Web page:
All the foregoing speaks for itself, and we know that our comrades and readers endorse these actions of ours. But, too, sending such quantities of magazines to foreign countries, represents a very heavy postage cost to the magazine, many times higher than the cost of mailing the magazines throughout the United States. This is because in this country the magazine is sent at second-class rates, whereas publications are sent abroad at the much higher third-class rate of postage. But, hence, our readers are now more clearly aware that several hundred copies of the review are sent abroad which can be said to represent a subsidy or contribution of the New International to the revolutionary movements abroad. This has meant a heavy financial drain on the magazine, though borne willingly; but now we feel it is our right and duty to call upon our readers to give us aid in order that we can continue to give aid abroad in the manner outlined above, and even to increase our assistance. YOU, SWP branches YPSL units, individual comrades, sympathizers and readers, CAN HELP NOW AND REGULARLY. HOW?
1. Party and YPSL Units: Hold entertainments, affairs, for the benefit of the New International Sustaining Fund.
2. Readers and Sympathizers: SEND A DONATION and make a regular PLEDGE to the New International SUSTAINING FUND. DO THIS TODAY!
3. Party and YPSL Units: Pay for your bundle orders promptly. Bundle payments and subscriptions represent almost the entire revenue of the magazine at present DO NOT DELAY BUNDLE ORDER PAYMENTS.
Party and YPSL Units: Organize subscription campaigns. It is easy to obtain subscriptions for the New International if only the Party and Youth comrades will proceed systematically to call upon and talk to contacts, sympathizers of our movement, and readers of the magazine who today just purchase their copy each month. GET SUBSCRIPTIONS!
Readers of the New International: SUBSCRIBE! And get your friends to read and subscribe!
Proceed to carry out the foregoing requests, and the Management and Editorial Board promise the continuation of an acknowledged magazine of quality, and, we hope and aim, a bigger one.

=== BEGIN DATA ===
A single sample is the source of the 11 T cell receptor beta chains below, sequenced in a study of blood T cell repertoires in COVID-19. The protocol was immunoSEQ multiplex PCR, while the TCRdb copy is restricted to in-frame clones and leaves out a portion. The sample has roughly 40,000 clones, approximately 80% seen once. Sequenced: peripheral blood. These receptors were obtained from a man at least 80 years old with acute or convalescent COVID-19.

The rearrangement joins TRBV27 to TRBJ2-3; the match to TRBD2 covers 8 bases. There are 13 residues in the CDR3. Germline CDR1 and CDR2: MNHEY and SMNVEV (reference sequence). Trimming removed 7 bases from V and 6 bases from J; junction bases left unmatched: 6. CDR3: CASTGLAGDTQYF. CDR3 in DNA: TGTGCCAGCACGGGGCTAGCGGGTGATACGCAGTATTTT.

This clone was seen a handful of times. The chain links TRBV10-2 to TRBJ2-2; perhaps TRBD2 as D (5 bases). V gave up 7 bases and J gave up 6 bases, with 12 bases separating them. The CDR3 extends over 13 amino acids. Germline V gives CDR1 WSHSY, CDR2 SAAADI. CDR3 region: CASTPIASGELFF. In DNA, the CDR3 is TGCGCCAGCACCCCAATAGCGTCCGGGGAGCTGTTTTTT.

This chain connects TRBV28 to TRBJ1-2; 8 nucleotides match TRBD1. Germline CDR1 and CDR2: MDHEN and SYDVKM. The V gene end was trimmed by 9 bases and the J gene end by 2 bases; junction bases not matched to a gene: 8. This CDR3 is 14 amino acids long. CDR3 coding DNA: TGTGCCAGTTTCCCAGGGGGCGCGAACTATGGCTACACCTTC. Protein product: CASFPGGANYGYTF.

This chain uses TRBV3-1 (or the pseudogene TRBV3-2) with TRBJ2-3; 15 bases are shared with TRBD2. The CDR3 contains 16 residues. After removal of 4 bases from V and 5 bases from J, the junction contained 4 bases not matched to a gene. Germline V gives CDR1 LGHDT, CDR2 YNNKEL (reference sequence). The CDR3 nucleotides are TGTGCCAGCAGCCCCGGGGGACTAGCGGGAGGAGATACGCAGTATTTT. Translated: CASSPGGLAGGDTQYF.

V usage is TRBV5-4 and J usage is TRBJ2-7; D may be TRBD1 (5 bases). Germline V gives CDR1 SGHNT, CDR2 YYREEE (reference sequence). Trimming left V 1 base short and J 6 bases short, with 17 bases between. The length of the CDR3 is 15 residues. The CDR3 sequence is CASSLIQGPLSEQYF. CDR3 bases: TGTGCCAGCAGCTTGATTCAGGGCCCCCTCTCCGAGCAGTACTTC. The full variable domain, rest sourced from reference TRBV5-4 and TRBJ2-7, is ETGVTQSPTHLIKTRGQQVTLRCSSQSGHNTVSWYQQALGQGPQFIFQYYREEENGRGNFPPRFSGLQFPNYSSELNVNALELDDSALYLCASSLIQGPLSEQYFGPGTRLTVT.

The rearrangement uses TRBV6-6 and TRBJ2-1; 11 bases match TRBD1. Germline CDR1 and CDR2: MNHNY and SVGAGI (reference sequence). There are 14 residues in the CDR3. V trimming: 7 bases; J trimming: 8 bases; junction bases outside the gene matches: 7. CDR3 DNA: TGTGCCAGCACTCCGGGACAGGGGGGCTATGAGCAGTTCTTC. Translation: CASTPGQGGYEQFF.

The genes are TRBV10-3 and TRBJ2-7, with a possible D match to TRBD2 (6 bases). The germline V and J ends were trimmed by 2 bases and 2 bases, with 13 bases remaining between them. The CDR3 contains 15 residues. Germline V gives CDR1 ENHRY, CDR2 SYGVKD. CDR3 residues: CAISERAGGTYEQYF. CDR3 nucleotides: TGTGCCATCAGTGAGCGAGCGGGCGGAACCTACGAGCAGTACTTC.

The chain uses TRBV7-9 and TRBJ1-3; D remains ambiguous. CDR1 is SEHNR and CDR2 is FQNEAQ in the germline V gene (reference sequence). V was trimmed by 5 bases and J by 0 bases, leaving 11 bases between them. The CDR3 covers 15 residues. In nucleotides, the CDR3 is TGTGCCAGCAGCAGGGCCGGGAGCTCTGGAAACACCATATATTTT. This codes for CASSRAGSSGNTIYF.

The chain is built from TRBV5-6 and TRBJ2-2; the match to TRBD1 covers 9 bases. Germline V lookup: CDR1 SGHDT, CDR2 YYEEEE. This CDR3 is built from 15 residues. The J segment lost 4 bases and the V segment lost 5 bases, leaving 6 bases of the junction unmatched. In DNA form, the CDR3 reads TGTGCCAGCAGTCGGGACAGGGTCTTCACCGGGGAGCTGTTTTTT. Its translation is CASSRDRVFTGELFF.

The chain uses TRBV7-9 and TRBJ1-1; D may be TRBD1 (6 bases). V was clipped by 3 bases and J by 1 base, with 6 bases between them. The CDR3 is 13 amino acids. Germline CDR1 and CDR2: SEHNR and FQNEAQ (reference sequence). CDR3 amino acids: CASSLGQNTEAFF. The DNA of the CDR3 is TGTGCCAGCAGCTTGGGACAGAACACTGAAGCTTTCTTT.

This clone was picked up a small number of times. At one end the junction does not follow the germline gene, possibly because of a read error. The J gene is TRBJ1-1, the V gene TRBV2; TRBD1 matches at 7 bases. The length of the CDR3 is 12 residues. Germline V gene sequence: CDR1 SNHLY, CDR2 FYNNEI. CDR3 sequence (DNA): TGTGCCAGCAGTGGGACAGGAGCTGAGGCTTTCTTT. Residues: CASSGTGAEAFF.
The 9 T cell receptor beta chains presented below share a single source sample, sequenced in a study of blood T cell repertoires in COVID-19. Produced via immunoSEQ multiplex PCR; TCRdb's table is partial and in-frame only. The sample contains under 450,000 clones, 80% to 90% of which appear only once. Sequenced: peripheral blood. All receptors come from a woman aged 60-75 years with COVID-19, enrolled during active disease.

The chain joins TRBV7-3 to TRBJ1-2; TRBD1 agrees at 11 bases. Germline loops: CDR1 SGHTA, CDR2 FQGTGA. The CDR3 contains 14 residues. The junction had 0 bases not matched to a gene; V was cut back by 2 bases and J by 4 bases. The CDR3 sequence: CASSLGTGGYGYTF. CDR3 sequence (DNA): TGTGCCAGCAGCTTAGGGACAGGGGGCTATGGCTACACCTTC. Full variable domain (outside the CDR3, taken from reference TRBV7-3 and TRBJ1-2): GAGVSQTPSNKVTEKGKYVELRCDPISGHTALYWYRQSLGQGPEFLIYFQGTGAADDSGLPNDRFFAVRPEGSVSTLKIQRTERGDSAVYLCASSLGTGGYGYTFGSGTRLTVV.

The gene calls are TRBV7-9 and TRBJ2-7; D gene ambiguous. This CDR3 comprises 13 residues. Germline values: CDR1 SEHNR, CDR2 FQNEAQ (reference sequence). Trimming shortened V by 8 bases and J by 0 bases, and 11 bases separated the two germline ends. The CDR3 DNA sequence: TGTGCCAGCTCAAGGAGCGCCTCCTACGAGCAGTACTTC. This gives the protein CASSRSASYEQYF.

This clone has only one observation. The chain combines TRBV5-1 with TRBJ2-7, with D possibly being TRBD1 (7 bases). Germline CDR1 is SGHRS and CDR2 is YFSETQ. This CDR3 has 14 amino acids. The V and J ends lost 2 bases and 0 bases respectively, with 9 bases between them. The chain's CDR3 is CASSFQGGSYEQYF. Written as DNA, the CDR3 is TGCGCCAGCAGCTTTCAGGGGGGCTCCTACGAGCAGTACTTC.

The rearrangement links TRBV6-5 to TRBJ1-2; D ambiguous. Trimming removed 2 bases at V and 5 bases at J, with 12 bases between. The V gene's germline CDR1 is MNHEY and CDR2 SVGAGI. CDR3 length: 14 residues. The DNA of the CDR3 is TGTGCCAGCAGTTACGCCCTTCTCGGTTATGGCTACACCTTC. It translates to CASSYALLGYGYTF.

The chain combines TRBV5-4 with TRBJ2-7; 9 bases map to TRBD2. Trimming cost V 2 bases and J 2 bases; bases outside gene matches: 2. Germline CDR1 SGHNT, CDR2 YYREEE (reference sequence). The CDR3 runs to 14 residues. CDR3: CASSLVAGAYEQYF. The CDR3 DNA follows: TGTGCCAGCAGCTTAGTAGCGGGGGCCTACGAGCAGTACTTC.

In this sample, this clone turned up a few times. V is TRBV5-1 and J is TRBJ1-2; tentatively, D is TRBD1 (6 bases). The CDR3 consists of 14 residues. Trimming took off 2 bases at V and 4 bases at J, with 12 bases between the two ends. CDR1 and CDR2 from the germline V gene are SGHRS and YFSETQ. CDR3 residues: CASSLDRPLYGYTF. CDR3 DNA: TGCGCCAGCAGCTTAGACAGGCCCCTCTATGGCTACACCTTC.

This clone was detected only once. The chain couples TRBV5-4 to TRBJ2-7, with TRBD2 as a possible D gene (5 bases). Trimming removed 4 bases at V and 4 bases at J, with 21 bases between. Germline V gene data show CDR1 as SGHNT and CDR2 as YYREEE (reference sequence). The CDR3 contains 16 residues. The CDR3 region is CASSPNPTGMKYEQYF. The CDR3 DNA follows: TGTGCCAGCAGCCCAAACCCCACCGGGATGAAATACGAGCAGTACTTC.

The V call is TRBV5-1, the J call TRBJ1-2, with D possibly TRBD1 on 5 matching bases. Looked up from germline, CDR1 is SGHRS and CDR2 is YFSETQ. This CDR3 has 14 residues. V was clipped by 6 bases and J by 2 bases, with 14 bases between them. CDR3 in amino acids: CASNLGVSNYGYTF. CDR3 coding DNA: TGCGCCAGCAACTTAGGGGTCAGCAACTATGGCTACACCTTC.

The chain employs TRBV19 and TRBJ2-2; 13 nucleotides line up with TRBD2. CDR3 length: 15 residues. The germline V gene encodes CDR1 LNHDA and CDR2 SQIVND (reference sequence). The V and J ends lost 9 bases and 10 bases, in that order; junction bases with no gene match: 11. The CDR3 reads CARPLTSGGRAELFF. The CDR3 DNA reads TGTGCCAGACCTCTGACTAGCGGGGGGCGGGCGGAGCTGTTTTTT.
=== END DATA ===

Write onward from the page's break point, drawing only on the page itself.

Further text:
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Jersey City, N.J., Mike G., agent, five copies. Johannesburg, South Africa, J.M., agent, 24 copies. (Three agents in Johannesburg – J.M., M.S., and L.S. now dispose of 90 copies among them.) Paterson, N.J., Eddie C., agent, 5 copies. New Brunswick, N.J., 5 copies.
INCREASES IN BUNDLES
Detroit, Mich., E. Panicali, agent, from 40 to 50 copies: a promise and an achievement made good on schedule. “NI is selling better and better each month.” San Francisco, Cal., from 50 to 60 copies. Relations between Local San Francisco and the New International now straightened out. New Literature Com. consisting of A.S., Glen Trimble and E.B. Expect to go places! Fresno, Gal., new agent, Eugene Me., from 5 to 10 copies. “NI is good. Keep it up,” Fresno writes. O.K. – You keep on increasing too. Toledo, Ohio, Doris Cooper, agent, from 10 to 15 copies. Toledo now in better shape than at any previous period. Houston, Texas, K.H., agent, from 4 to 8 copies; placing magazine also on newsstands. New Haven, Conn., Morris Gandelman, agent, took additional 10 copies of December issue; permanent increase not yet decided upon. Cape Town, South Africa, Paul Koston, agent, from 45 to 55 copies. H.M. van G., Cape Town also disposes of 12 copies. B. Palley, Sydney, Australia, from 20 to 30 copies.
In good standing: San Diego, Cal., Portland, Ore.: came through on schedule and agents H.A.B. and H.M. expect steady forward movement. Reading, Pa., also in good standing now; agent, V. Pettinato, has been ill; says at least small bundle will be regularly disposed of. BUT: Some large cities are definitely in danger of having their bundles cut off unless payments are forthcoming by the time this issue goes to press. We withhold names this time, awaiting and meanwhile expecting results – i.e., payments.
Last updated on 7.8.2006